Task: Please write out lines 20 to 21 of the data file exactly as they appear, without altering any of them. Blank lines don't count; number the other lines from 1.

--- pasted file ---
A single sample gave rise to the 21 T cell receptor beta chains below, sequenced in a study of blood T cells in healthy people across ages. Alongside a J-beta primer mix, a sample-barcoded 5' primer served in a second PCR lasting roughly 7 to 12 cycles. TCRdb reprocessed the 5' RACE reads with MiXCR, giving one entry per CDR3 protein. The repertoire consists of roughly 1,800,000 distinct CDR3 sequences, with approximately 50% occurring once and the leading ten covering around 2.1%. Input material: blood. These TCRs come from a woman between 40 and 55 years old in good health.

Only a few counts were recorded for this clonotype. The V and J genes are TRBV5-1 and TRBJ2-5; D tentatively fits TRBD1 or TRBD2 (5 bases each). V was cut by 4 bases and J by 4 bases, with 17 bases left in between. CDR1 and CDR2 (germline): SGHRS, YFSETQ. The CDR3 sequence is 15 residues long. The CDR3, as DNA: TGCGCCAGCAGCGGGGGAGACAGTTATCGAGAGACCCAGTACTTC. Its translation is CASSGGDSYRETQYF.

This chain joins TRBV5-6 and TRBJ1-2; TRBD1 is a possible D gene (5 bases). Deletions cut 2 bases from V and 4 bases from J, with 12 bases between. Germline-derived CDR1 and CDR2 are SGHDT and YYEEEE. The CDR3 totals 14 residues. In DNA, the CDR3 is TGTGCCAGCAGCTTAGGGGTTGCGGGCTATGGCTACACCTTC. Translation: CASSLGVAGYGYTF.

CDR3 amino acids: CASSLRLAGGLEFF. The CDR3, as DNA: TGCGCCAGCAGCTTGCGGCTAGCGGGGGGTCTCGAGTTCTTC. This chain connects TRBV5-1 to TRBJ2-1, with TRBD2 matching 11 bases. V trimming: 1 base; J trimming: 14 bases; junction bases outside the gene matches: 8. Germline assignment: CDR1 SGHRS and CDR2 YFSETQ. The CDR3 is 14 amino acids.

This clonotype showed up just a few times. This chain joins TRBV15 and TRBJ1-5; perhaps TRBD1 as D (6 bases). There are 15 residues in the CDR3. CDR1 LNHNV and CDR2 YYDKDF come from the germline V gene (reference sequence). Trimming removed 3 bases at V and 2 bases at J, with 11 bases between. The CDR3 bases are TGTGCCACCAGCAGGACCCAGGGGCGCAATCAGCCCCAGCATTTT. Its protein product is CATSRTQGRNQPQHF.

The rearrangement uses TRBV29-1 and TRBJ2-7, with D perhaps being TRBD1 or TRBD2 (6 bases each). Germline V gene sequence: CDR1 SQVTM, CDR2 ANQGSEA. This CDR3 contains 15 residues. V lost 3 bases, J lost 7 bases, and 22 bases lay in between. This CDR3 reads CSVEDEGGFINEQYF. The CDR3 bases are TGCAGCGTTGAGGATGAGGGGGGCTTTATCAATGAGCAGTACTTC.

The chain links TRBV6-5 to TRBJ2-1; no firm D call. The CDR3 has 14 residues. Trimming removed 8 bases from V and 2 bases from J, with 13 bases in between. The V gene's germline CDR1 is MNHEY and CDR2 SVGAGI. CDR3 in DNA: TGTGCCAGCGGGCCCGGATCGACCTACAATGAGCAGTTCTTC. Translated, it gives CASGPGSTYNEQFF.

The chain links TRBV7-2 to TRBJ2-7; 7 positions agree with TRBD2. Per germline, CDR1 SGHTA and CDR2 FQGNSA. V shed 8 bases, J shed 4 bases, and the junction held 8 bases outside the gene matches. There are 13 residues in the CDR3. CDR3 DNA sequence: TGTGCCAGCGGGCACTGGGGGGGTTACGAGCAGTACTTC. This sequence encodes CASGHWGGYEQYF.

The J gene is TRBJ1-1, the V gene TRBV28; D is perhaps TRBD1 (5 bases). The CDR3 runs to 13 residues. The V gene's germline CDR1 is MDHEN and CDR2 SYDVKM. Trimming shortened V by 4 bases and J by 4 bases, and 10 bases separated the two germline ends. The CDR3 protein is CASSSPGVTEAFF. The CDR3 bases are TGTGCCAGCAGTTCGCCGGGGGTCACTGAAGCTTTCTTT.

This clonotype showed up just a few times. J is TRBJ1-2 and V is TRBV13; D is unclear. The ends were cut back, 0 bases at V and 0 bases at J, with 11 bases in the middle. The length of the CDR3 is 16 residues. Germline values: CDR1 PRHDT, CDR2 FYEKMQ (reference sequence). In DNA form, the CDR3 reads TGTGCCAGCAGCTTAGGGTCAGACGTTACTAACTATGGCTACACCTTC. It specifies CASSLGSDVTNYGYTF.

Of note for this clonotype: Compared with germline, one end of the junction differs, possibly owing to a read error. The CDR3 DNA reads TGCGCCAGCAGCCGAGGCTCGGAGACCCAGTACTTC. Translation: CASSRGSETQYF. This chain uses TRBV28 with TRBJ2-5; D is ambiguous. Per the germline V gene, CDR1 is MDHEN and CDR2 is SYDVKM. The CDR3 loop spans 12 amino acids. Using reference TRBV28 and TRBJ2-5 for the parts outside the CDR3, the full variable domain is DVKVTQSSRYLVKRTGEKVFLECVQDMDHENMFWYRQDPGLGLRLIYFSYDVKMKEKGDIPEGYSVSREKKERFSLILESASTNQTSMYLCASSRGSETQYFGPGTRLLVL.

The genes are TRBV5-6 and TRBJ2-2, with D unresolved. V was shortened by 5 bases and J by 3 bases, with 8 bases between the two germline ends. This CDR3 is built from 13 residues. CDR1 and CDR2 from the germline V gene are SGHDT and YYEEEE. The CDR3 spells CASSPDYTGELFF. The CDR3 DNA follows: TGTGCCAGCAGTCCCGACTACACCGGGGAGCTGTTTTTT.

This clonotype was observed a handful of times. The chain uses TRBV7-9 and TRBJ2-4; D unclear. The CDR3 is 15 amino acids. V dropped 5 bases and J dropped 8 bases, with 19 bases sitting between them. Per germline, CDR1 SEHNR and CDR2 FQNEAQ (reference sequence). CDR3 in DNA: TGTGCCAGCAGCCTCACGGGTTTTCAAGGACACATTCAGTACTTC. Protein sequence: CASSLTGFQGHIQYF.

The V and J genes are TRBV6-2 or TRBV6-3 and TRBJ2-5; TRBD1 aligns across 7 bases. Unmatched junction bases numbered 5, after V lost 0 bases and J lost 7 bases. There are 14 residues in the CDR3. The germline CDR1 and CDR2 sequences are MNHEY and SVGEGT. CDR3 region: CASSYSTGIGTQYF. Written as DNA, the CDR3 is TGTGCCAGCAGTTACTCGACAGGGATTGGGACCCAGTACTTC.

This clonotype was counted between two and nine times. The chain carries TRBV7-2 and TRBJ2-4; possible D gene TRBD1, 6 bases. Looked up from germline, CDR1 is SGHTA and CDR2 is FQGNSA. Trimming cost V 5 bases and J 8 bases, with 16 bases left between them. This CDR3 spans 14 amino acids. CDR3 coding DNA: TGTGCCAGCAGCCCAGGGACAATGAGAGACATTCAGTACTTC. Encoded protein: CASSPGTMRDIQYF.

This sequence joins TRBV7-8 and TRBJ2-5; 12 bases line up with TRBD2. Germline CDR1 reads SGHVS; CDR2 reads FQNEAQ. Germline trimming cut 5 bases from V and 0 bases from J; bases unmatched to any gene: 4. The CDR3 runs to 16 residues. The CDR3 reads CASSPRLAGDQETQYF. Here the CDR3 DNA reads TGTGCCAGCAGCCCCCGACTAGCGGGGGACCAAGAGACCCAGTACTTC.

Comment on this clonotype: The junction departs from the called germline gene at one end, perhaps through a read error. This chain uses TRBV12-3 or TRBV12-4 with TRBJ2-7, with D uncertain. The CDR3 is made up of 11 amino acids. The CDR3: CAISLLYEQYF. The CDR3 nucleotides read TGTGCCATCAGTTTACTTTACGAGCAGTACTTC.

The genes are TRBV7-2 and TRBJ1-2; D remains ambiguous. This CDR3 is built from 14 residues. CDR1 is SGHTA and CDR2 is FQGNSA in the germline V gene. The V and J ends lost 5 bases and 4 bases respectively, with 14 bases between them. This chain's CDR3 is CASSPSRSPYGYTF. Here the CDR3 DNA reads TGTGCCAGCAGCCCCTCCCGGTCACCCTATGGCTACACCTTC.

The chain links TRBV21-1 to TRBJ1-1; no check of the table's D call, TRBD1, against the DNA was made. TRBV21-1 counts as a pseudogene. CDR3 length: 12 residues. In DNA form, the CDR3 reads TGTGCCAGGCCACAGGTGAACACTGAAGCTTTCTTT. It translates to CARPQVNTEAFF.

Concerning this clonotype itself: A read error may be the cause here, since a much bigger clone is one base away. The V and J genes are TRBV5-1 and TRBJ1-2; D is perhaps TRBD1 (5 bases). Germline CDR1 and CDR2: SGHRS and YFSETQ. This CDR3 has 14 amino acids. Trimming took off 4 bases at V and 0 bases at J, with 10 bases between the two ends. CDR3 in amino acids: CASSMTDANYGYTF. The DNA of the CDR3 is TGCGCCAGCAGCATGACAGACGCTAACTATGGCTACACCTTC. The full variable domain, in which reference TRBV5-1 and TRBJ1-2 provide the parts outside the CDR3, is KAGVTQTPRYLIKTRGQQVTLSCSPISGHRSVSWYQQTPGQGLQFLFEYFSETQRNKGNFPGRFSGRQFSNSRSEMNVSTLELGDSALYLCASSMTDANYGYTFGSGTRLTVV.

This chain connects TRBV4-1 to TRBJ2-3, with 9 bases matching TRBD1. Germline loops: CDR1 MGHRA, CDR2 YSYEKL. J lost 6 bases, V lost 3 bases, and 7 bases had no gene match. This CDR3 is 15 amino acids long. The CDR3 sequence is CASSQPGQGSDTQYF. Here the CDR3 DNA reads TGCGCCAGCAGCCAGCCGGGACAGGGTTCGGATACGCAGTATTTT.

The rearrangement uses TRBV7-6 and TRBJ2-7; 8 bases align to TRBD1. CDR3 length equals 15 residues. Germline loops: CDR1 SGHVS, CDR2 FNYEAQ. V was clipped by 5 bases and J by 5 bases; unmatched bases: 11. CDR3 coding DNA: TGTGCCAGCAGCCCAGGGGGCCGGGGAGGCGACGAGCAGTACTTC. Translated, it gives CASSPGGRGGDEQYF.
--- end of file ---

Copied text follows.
Concerning this clonotype itself: A read error may be the cause here, since a much bigger clone is one base away. The V and J genes are TRBV5-1 and TRBJ1-2; D is perhaps TRBD1 (5 bases). Germline CDR1 and CDR2: SGHRS and YFSETQ. This CDR3 has 14 amino acids. Trimming took off 4 bases at V and 0 bases at J, with 10 bases between the two ends. CDR3 in amino acids: CASSMTDANYGYTF. The DNA of the CDR3 is TGCGCCAGCAGCATGACAGACGCTAACTATGGCTACACCTTC. The full variable domain, in which reference TRBV5-1 and TRBJ1-2 provide the parts outside the CDR3, is KAGVTQTPRYLIKTRGQQVTLSCSPISGHRSVSWYQQTPGQGLQFLFEYFSETQRNKGNFPGRFSGRQFSNSRSEMNVSTLELGDSALYLCASSMTDANYGYTFGSGTRLTVV.

This chain connects TRBV4-1 to TRBJ2-3, with 9 bases matching TRBD1. Germline loops: CDR1 MGHRA, CDR2 YSYEKL. J lost 6 bases, V lost 3 bases, and 7 bases had no gene match. This CDR3 is 15 amino acids long. The CDR3 sequence is CASSQPGQGSDTQYF. Here the CDR3 DNA reads TGCGCCAGCAGCCAGCCGGGACAGGGTTCGGATACGCAGTATTTT.